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Manitoba trucking group ‘disappointed’ by councilman’s call to reroute trucks

City of Winnipeg Councillor Dan Vandal reportedly wants to re-route trucks in the city without regard to freight efficiency, according to the Manitoba Trucking Association.

The Trucker News Services

9/12/2013

WINNIPEG, Manitoba, Canada — The Manitoba Trucking Association says it “is frustrated and disappointed with recent comments made by City of Winnipeg Councillor Dan Vandal regarding truck routes in the city.”

Winnipeg media sources reported that Councillor Dan Vandal stated: “We have to progress as a city, does anyone other than the trucking association like semi-trailers at Portage and Main?” It was reported Vandal then went on to say, "It's a no-brainer. We have semi-trailers that go down Provencher over the bridge … and then meander onto Portage Avenue. It's time to get rid of the tractor trailers from Portage and Main and Provencher Boulevard."

Terry Shaw, general manager of the trucking lobby responded that, “We were very surprised to again be hearing a call for a truck ban on Provencher. To hear that Councillor Vandal is making comment on an increased ban is even more surprising and, frankly, very disappointing.

“The Manitoba Trucking Association is a solutions-based organization. Our preference is to work in harmony with our elected leaders and other stakeholders towards a mutually agreeable result. We have heard loudly, clearly and regularly that Councillor Vandal doesn’t want trucks on certain vital traffic corridors in Winnipeg, such as Provencher, and now possibly Portage Avenue. Unfortunately, what is noticeably lacking from those statements are any suggestions on reasonable alternative routes.”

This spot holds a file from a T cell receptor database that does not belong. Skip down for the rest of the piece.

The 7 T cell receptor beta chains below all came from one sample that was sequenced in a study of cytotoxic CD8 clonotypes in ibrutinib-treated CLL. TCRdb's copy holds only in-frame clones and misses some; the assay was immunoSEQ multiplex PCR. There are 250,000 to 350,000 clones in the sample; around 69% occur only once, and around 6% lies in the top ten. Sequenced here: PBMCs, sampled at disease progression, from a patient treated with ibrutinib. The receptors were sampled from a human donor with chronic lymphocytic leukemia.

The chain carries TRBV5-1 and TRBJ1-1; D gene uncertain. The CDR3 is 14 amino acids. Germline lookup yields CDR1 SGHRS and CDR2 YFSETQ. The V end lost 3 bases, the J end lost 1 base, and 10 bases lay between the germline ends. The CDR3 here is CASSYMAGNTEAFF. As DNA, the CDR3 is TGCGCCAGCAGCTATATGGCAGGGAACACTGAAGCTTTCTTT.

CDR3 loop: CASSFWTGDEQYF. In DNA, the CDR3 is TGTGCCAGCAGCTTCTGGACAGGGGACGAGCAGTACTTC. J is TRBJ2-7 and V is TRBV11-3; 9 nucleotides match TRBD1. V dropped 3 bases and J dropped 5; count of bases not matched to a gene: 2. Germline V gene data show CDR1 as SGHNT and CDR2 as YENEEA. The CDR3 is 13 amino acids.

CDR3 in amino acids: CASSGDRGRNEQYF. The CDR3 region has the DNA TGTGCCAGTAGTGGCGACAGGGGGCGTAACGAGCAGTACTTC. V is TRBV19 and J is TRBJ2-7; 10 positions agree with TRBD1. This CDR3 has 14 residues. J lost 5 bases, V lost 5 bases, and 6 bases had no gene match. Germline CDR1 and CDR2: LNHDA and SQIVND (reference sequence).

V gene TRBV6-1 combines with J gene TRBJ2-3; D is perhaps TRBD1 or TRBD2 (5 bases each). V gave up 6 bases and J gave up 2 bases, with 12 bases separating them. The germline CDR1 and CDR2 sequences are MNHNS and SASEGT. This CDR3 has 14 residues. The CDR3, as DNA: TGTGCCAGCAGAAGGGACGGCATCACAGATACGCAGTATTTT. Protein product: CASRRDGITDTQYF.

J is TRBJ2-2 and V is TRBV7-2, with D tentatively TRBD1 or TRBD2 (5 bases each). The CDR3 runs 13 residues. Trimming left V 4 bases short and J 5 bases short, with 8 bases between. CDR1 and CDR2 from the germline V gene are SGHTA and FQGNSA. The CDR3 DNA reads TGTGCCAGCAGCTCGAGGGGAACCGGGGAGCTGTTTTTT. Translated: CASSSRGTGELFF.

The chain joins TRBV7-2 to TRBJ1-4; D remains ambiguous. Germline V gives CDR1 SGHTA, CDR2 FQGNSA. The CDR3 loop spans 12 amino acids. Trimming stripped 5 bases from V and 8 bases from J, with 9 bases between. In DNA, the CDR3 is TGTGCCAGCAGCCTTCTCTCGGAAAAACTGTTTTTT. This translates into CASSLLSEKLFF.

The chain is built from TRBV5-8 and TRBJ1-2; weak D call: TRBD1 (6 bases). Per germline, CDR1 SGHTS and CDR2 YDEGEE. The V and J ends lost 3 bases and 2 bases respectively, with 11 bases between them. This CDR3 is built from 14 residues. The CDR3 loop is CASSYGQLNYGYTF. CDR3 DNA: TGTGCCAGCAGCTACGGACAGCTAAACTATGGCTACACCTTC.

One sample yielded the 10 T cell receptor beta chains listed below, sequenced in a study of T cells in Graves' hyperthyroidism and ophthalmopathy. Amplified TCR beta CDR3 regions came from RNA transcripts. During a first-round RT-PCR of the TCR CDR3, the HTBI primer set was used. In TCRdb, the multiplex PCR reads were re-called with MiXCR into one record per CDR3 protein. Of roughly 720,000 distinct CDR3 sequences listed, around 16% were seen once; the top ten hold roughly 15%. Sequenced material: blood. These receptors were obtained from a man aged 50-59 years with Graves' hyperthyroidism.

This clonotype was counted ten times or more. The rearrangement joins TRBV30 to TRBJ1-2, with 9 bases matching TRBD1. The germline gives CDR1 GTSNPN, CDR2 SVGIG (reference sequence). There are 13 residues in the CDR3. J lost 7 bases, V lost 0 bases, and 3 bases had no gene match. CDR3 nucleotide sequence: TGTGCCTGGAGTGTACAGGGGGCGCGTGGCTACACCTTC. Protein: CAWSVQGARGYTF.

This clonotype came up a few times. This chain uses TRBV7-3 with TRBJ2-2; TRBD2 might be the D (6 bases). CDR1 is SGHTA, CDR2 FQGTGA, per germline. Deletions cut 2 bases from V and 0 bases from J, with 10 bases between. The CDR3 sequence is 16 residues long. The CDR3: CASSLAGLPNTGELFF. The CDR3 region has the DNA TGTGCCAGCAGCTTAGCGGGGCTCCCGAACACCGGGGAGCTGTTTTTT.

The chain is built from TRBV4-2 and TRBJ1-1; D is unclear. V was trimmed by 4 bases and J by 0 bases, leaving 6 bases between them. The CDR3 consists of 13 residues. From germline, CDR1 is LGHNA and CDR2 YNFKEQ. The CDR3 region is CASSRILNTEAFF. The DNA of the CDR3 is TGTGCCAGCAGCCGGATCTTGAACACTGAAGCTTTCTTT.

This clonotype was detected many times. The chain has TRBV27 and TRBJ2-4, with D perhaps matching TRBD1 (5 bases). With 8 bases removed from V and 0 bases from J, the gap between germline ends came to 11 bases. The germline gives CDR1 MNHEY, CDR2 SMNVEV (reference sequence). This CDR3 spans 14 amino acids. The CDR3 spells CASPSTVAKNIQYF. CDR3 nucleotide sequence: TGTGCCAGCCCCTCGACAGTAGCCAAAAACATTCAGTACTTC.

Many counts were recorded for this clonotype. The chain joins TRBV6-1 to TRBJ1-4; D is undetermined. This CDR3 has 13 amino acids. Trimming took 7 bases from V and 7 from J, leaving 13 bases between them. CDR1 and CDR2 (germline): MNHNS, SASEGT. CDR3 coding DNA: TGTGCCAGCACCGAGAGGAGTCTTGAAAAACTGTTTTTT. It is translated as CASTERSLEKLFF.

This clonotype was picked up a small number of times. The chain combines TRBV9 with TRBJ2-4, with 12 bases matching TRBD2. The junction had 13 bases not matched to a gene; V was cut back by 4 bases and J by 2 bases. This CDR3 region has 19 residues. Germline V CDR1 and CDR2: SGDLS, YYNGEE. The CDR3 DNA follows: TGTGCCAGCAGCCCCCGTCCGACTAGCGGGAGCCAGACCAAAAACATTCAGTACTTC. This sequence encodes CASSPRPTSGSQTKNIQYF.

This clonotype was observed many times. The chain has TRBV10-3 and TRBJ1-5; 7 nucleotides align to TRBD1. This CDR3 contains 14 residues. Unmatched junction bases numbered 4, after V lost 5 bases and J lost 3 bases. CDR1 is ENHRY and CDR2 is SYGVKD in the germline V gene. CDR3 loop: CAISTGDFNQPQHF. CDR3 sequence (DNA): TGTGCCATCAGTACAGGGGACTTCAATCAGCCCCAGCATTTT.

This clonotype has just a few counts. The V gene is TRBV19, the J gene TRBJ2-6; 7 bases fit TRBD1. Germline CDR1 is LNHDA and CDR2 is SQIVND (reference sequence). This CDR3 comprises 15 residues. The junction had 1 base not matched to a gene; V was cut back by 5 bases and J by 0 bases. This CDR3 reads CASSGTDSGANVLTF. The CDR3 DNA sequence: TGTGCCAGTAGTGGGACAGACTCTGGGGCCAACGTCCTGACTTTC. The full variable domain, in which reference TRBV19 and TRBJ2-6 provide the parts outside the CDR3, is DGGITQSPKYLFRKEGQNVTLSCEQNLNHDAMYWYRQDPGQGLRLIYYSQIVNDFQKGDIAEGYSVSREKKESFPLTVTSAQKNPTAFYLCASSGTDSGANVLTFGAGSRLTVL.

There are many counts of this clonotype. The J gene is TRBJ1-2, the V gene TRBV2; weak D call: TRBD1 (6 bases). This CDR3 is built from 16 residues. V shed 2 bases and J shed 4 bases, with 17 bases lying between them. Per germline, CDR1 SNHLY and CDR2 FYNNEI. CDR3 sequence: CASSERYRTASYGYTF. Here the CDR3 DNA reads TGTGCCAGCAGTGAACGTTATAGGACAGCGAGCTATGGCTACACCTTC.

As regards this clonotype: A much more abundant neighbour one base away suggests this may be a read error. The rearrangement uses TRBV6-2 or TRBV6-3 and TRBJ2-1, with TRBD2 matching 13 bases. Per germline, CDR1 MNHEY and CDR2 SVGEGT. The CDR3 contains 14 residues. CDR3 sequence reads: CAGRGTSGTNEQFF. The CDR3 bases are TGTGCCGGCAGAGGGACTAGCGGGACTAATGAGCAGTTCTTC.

Norm Blagden, President of the Manitoba Trucking Association confirms: “Truck traffic naturally gravitates towards the most efficient routes. The questions trucking companies, and the customers they serve, concern themselves with are: Is the route direct? Is it cost effective? And is it safe? If trucking companies were provided with alternative routes to Provencher and/or Portage that better address those basic business needs, then Winnipeg industry wouldn’t be as reliant on them. Unfortunately, that isn’t the case currently.”

The Manitoba Trucking Association estimates the financial burden to Winnipeg industries of banning trucks from Provencher to be almost $600,000 annually.

The Trucker staff can be reached to comment on this article at editor@thetrucker.com.

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